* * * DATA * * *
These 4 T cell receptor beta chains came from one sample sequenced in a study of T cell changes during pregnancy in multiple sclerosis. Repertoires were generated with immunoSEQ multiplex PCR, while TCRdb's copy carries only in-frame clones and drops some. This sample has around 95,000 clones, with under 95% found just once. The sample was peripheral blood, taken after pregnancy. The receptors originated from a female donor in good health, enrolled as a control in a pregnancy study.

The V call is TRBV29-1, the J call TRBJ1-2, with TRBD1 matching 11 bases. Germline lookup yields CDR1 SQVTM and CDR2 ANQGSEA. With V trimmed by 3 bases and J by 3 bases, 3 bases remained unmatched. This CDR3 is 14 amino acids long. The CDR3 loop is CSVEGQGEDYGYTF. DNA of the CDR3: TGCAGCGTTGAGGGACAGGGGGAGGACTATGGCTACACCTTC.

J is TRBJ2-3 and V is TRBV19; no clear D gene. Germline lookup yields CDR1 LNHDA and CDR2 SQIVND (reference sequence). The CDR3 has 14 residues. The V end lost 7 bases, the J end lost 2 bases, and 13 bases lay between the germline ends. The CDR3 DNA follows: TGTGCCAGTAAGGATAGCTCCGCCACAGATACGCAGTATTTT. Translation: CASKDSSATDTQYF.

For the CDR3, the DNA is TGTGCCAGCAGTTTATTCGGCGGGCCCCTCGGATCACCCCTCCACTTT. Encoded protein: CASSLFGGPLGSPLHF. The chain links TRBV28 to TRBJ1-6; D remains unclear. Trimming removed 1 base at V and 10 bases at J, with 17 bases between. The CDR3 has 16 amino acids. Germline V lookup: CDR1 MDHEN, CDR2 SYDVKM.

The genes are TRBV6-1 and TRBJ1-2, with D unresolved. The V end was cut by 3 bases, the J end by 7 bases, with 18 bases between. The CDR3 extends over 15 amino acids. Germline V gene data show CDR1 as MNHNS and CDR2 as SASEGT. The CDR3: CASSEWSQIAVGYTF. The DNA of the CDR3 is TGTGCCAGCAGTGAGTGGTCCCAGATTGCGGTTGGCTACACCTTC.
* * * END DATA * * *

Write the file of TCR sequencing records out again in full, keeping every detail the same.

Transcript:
These 4 T cell receptor beta chains came from one sample sequenced in a study of T cell changes during pregnancy in multiple sclerosis. Repertoires were generated with immunoSEQ multiplex PCR, while TCRdb's copy carries only in-frame clones and drops some. This sample has around 95,000 clones, with under 95% found just once. The sample was peripheral blood, taken after pregnancy. The receptors originated from a female donor in good health, enrolled as a control in a pregnancy study.

The V call is TRBV29-1, the J call TRBJ1-2, with TRBD1 matching 11 bases. Germline lookup yields CDR1 SQVTM and CDR2 ANQGSEA. With V trimmed by 3 bases and J by 3 bases, 3 bases remained unmatched. This CDR3 is 14 amino acids long. The CDR3 loop is CSVEGQGEDYGYTF. DNA of the CDR3: TGCAGCGTTGAGGGACAGGGGGAGGACTATGGCTACACCTTC.

J is TRBJ2-3 and V is TRBV19; no clear D gene. Germline lookup yields CDR1 LNHDA and CDR2 SQIVND (reference sequence). The CDR3 has 14 residues. The V end lost 7 bases, the J end lost 2 bases, and 13 bases lay between the germline ends. The CDR3 DNA follows: TGTGCCAGTAAGGATAGCTCCGCCACAGATACGCAGTATTTT. Translation: CASKDSSATDTQYF.

For the CDR3, the DNA is TGTGCCAGCAGTTTATTCGGCGGGCCCCTCGGATCACCCCTCCACTTT. Encoded protein: CASSLFGGPLGSPLHF. The chain links TRBV28 to TRBJ1-6; D remains unclear. Trimming removed 1 base at V and 10 bases at J, with 17 bases between. The CDR3 has 16 amino acids. Germline V lookup: CDR1 MDHEN, CDR2 SYDVKM.

The genes are TRBV6-1 and TRBJ1-2, with D unresolved. The V end was cut by 3 bases, the J end by 7 bases, with 18 bases between. The CDR3 extends over 15 amino acids. Germline V gene data show CDR1 as MNHNS and CDR2 as SASEGT. The CDR3: CASSEWSQIAVGYTF. The DNA of the CDR3 is TGTGCCAGCAGTGAGTGGTCCCAGATTGCGGTTGGCTACACCTTC.